For most of my life, I didn’t pay attention to birds.

Now, when someone asks me why birds are so important to me, all I can do is sigh. I shake my head. It’s as if I’ve been asked to explain why I love my brothers. And yet the question is a fair one: 

Why do birds matter?

My answer might start with the number of birds in the bird kingdom. If you could see every bird in the world, you’d see nearly every part of the world. Things with feathers can be found in every corner of every ocean. They’re found on land so bleak that no other animals live there.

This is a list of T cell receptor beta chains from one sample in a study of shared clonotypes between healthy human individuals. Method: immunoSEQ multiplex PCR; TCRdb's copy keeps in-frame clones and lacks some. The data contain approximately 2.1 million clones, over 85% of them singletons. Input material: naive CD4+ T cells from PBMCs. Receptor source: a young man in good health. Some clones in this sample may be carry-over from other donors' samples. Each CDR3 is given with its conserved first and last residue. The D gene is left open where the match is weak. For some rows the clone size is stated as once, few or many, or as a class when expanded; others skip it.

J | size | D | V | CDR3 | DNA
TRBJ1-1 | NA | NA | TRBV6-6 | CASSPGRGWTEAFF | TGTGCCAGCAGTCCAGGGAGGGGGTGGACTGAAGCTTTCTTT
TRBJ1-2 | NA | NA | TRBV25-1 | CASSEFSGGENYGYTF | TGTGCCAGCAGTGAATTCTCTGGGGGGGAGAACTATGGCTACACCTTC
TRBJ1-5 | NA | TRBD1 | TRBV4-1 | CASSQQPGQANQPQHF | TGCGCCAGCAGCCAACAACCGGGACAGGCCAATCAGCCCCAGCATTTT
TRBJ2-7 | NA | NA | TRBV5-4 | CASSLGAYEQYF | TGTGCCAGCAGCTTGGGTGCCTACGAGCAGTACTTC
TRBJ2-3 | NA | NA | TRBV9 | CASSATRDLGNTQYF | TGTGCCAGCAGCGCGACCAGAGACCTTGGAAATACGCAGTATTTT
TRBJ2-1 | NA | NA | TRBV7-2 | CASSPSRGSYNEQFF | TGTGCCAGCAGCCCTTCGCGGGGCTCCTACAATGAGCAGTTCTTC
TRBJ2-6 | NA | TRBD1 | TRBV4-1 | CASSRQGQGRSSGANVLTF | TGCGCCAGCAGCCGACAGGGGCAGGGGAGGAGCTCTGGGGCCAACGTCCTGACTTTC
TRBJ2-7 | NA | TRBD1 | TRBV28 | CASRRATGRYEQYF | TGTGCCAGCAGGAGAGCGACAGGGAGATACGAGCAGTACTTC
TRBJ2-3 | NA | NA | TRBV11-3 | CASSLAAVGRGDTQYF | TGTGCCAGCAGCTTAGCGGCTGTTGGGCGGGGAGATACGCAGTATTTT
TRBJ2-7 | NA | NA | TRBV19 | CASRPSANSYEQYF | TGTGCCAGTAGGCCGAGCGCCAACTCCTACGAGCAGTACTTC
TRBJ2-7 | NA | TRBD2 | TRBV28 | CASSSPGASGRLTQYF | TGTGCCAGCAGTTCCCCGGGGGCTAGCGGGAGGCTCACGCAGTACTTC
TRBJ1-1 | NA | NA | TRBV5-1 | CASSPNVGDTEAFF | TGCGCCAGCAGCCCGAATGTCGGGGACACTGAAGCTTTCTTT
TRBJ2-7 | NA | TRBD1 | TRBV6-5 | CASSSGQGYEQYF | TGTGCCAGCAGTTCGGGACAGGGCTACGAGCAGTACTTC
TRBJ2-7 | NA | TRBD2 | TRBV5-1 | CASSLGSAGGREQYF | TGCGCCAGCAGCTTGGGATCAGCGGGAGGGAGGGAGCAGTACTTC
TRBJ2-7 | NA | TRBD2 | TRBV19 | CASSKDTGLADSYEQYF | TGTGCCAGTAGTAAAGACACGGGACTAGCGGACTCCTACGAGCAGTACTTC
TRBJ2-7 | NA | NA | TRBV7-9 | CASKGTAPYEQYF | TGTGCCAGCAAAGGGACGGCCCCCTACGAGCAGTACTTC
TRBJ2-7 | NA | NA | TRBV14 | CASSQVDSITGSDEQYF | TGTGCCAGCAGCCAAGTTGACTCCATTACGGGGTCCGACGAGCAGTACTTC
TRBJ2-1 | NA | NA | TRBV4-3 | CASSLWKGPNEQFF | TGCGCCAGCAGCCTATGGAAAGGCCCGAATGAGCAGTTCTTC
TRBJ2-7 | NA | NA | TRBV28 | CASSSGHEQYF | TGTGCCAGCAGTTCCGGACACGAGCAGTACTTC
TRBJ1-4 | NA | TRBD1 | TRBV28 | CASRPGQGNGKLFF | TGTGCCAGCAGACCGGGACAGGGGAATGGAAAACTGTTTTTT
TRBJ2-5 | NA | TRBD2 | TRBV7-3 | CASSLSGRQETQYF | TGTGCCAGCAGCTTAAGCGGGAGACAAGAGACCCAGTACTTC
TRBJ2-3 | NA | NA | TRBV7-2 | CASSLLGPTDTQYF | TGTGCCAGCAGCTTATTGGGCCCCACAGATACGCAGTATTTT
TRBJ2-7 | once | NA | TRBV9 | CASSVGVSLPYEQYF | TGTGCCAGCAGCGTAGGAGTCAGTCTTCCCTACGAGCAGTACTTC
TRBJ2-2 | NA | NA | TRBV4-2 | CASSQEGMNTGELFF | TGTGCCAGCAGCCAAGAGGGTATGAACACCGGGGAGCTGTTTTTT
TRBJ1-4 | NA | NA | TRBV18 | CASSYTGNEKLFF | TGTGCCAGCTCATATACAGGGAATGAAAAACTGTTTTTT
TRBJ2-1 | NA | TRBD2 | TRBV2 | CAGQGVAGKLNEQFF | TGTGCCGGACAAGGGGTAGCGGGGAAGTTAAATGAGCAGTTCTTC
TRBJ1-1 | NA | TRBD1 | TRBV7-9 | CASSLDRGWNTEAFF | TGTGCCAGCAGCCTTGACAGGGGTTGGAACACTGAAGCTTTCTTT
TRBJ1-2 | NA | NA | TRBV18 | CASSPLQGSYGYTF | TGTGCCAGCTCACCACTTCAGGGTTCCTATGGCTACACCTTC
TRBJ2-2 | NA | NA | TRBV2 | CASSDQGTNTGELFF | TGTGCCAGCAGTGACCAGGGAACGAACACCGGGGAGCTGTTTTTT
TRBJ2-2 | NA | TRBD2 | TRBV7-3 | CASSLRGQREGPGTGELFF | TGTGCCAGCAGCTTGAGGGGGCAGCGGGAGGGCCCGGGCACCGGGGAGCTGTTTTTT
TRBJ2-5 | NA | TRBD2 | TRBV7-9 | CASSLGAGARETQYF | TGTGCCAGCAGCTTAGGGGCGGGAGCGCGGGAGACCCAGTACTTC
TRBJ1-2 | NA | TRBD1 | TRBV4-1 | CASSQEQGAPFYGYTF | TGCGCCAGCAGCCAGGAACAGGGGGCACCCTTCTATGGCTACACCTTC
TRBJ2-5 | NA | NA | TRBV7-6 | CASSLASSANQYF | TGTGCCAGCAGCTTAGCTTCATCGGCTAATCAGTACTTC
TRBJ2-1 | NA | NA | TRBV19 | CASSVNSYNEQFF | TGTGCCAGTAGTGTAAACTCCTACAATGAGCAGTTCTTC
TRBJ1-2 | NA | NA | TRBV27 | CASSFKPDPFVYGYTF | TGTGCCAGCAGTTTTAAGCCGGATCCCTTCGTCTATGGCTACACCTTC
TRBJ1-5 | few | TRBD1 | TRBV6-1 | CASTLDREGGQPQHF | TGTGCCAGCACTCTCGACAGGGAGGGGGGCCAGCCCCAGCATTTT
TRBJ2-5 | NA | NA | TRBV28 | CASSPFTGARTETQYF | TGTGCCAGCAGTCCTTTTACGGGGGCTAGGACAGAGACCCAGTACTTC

Gray gulls raise their chicks in the Atacama Desert in Chile. Emperor penguins lay their eggs in Antarctica in winter. You can find sparrows in New York City traffic lights. Swifts live in sea caves and vultures on mountain cliffs in India. The only forms of life more widely distributed are microscopic.

Long and flexible necks help American flamingos hunt ​​​​​​​for food in shallow waters. They sweep their heads from side to side to collect insects and fish.